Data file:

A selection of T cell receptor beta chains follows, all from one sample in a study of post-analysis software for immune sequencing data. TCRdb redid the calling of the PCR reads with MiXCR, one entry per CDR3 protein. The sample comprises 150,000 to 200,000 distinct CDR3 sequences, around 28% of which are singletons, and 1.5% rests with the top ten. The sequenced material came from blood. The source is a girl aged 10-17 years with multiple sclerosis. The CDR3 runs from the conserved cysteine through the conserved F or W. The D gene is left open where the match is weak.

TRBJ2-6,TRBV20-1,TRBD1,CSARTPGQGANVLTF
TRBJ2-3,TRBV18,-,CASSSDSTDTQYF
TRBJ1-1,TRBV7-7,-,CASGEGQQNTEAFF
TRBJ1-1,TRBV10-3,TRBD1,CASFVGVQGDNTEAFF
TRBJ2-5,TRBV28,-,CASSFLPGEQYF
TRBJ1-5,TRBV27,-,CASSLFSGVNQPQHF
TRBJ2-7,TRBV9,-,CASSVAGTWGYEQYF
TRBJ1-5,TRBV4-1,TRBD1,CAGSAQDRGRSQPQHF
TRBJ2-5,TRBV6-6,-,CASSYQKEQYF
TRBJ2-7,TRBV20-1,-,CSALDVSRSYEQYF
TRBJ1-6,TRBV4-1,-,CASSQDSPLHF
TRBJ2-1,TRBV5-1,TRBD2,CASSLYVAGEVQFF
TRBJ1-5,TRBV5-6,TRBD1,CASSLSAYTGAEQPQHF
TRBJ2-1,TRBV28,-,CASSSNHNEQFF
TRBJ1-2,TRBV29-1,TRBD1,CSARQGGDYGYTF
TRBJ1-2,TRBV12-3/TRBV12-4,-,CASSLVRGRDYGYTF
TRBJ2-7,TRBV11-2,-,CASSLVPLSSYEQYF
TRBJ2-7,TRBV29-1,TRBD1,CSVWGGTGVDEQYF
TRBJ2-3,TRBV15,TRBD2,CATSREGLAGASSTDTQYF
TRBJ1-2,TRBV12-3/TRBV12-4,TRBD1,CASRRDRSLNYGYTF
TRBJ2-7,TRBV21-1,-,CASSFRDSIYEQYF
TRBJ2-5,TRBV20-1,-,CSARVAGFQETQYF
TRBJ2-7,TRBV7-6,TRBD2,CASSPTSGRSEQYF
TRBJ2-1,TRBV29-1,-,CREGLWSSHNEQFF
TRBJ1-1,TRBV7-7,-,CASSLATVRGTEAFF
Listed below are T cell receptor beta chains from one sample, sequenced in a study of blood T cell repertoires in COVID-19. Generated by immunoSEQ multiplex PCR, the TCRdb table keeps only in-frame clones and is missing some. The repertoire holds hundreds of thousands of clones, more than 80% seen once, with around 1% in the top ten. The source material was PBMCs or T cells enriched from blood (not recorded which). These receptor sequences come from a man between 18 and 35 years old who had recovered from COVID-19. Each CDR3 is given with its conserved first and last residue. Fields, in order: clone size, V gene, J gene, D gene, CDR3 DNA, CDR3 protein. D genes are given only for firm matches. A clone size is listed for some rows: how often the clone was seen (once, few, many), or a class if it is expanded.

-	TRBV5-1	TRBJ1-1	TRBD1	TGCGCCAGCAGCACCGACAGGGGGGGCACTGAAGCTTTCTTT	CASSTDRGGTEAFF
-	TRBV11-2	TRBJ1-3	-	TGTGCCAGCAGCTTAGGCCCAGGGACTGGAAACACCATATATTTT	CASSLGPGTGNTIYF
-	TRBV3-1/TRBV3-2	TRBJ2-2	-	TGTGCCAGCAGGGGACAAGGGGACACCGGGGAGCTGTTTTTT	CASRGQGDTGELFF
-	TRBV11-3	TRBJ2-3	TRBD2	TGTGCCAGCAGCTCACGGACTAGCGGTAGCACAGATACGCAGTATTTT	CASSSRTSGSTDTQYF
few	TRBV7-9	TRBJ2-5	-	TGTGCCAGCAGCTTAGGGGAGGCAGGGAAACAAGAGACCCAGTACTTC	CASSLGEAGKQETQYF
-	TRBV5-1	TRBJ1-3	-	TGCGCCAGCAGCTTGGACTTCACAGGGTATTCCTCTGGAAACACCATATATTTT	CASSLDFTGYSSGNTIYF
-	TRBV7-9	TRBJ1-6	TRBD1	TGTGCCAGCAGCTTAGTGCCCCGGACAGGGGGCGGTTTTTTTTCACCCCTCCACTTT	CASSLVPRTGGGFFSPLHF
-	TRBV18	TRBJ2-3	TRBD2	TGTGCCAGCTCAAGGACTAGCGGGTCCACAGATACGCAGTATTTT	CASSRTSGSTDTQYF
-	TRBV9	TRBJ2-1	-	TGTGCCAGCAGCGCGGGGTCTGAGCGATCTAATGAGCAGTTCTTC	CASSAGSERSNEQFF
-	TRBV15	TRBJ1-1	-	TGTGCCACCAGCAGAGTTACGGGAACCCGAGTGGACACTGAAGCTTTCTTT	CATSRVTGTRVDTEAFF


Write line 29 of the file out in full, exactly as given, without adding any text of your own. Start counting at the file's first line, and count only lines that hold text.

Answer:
-	TRBV11-2	TRBJ1-3	-	TGTGCCAGCAGCTTAGGCCCAGGGACTGGAAACACCATATATTTT	CASSLGPGTGNTIYF